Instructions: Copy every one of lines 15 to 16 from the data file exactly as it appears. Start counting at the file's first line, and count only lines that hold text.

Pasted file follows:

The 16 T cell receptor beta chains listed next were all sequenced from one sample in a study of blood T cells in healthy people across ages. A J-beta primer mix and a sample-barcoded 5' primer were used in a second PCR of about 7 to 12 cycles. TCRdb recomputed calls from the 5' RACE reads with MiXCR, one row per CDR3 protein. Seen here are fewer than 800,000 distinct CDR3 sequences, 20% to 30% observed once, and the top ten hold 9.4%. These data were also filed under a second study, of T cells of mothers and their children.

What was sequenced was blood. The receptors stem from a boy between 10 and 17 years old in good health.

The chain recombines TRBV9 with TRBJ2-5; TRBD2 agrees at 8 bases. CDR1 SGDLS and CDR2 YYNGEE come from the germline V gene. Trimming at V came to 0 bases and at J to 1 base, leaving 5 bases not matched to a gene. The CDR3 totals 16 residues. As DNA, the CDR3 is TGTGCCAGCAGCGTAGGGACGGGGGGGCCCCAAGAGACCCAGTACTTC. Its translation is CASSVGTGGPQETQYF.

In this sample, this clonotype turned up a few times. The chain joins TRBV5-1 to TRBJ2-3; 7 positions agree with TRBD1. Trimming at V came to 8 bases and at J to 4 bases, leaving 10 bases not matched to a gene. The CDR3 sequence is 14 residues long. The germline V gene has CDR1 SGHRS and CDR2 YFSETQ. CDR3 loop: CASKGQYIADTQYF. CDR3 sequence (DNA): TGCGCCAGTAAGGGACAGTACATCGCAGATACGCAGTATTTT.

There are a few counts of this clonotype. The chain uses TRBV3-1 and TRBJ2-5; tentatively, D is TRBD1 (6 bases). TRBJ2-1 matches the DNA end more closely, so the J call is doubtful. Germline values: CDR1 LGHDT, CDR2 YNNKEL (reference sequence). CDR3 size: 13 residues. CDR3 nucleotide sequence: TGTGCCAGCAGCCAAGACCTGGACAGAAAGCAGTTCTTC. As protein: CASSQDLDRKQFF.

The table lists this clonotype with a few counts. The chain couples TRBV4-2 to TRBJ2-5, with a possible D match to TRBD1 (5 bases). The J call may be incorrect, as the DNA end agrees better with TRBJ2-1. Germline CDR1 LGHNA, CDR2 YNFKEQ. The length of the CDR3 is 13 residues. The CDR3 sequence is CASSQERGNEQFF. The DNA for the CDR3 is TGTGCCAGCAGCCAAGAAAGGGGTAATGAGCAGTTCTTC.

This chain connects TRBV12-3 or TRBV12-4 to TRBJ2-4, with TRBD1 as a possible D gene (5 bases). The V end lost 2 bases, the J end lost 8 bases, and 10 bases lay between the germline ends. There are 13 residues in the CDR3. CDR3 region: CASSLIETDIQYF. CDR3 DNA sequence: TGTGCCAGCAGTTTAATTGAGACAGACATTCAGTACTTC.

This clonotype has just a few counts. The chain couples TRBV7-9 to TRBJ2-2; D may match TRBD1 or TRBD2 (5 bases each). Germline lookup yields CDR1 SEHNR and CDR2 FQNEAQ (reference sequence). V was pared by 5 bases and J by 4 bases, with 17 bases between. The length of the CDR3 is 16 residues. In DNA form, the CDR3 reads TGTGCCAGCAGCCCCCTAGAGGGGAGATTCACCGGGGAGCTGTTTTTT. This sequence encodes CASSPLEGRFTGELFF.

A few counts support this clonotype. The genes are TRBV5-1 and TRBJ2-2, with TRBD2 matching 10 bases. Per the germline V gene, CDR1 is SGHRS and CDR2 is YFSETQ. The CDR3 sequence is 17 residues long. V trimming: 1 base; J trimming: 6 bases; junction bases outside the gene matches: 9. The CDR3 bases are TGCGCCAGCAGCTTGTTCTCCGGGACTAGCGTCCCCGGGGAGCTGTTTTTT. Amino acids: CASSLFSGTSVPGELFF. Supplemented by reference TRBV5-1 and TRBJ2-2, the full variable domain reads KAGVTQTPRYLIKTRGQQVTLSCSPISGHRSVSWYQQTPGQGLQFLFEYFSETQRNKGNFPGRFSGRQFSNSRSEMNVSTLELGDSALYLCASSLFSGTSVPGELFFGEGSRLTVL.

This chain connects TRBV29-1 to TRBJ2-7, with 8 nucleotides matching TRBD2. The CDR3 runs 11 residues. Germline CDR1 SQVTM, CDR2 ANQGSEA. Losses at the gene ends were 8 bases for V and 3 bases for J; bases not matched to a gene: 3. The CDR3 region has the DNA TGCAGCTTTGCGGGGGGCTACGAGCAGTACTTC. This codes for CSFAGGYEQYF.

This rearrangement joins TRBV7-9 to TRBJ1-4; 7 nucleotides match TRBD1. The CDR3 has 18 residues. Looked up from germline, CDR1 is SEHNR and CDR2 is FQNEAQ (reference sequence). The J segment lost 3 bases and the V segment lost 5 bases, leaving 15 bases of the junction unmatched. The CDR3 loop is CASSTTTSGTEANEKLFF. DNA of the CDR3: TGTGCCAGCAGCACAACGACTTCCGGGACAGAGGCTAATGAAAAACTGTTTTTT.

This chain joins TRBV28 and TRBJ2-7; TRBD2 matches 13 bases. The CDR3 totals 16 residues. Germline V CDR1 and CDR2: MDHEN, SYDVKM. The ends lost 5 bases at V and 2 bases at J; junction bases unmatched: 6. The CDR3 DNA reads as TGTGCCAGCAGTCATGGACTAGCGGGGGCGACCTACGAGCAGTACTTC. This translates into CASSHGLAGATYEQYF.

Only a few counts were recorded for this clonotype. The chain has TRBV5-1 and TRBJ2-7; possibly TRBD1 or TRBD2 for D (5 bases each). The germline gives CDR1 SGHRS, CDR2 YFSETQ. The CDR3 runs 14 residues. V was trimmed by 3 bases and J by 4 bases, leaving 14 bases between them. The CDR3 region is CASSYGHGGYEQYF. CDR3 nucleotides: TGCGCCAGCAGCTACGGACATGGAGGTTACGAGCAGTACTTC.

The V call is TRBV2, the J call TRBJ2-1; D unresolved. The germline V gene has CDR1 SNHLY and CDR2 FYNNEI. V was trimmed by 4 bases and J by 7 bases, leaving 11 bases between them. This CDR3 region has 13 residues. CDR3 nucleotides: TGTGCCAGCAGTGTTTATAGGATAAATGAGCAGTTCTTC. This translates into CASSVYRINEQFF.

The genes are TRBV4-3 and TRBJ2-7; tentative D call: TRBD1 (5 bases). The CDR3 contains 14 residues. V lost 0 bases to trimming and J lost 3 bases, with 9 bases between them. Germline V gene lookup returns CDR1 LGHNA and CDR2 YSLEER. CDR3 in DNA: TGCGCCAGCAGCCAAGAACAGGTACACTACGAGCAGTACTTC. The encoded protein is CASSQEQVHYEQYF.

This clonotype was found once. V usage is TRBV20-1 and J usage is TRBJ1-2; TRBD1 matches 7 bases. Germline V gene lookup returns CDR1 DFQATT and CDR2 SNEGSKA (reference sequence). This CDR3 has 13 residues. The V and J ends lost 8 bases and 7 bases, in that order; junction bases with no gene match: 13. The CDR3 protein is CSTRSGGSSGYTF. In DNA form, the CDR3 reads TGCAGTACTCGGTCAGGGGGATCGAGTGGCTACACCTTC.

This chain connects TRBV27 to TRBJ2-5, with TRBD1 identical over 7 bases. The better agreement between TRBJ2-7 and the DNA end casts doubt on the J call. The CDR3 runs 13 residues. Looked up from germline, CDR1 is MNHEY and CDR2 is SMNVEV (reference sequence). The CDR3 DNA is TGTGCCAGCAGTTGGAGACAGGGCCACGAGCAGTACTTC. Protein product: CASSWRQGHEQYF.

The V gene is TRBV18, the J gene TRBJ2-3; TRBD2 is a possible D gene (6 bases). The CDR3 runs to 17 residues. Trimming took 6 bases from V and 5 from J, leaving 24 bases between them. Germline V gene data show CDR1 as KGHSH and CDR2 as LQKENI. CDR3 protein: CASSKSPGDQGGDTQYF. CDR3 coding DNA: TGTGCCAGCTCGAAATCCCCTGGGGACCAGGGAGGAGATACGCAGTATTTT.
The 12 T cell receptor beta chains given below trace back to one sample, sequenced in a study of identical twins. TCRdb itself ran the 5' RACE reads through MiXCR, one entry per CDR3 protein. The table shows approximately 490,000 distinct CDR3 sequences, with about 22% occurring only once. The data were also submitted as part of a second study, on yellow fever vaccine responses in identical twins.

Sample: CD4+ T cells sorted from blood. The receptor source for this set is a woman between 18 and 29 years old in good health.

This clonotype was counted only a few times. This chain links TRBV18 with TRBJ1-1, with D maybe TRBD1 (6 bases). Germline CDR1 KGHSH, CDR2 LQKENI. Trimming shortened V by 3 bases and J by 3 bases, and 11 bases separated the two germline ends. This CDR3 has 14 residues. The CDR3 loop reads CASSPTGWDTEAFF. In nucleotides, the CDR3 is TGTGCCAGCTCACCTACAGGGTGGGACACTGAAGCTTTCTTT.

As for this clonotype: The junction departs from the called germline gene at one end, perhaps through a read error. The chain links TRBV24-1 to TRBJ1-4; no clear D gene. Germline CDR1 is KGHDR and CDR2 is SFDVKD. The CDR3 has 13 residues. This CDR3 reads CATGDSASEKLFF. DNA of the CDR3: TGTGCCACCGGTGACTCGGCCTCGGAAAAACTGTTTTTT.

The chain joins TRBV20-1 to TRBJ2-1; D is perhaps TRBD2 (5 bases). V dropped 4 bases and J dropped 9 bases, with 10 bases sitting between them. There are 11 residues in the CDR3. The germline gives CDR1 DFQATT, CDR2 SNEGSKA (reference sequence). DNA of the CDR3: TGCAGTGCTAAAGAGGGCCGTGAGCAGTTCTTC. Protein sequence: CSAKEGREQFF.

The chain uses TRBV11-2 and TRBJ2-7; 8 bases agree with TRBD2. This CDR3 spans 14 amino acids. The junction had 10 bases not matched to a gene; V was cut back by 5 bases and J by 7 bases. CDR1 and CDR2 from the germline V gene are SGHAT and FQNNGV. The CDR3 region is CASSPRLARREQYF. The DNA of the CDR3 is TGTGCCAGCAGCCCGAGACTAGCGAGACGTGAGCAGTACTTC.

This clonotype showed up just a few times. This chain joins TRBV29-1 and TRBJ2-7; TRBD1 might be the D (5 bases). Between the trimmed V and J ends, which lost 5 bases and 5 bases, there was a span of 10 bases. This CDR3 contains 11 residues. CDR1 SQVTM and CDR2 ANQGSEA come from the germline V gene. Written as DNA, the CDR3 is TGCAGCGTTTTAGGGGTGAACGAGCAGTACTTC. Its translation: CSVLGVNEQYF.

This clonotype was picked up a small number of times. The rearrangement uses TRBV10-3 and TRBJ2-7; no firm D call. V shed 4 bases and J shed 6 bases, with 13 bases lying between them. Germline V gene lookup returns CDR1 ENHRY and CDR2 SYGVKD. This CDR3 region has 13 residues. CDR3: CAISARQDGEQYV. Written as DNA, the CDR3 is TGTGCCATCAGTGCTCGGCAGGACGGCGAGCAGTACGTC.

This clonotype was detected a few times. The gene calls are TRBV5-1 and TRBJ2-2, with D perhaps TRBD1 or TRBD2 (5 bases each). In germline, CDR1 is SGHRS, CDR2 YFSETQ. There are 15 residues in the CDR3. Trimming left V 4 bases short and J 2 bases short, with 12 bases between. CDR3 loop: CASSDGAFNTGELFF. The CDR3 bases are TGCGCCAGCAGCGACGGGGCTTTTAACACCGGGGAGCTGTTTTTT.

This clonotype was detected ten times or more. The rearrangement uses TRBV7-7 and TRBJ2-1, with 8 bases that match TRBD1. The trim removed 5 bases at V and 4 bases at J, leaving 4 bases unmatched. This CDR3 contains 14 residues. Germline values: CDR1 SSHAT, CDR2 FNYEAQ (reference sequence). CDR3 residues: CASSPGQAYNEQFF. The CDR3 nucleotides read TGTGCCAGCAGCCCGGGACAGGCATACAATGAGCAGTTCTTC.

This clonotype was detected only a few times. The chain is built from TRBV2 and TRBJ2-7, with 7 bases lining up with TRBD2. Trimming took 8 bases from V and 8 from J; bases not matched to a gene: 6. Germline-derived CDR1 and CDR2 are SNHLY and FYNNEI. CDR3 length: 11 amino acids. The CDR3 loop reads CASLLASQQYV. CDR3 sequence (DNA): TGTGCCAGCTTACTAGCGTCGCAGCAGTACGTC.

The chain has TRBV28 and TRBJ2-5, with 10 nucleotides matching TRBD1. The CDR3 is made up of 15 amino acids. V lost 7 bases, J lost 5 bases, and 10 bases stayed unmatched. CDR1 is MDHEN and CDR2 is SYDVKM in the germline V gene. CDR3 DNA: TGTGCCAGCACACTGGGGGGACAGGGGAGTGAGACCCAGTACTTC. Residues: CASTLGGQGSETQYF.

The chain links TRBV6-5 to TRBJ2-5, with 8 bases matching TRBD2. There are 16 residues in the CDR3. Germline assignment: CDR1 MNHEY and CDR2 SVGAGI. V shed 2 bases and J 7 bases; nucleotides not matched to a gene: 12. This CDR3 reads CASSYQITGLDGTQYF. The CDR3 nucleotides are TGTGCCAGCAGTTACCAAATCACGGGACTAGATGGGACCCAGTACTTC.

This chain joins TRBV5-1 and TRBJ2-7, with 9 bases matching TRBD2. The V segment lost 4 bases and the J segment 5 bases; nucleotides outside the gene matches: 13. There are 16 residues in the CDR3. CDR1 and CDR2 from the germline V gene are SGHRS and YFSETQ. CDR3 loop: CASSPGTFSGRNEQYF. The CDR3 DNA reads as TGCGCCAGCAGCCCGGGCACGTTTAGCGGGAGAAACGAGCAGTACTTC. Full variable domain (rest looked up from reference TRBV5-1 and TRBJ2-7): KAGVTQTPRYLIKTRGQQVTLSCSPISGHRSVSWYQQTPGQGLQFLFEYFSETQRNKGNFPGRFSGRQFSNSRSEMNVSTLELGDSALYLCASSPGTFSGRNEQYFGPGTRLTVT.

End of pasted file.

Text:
The genes are TRBV4-3 and TRBJ2-7; tentative D call: TRBD1 (5 bases). The CDR3 contains 14 residues. V lost 0 bases to trimming and J lost 3 bases, with 9 bases between them. Germline V gene lookup returns CDR1 LGHNA and CDR2 YSLEER. CDR3 in DNA: TGCGCCAGCAGCCAAGAACAGGTACACTACGAGCAGTACTTC. The encoded protein is CASSQEQVHYEQYF.

This clonotype was found once. V usage is TRBV20-1 and J usage is TRBJ1-2; TRBD1 matches 7 bases. Germline V gene lookup returns CDR1 DFQATT and CDR2 SNEGSKA (reference sequence). This CDR3 has 13 residues. The V and J ends lost 8 bases and 7 bases, in that order; junction bases with no gene match: 13. The CDR3 protein is CSTRSGGSSGYTF. In DNA form, the CDR3 reads TGCAGTACTCGGTCAGGGGGATCGAGTGGCTACACCTTC.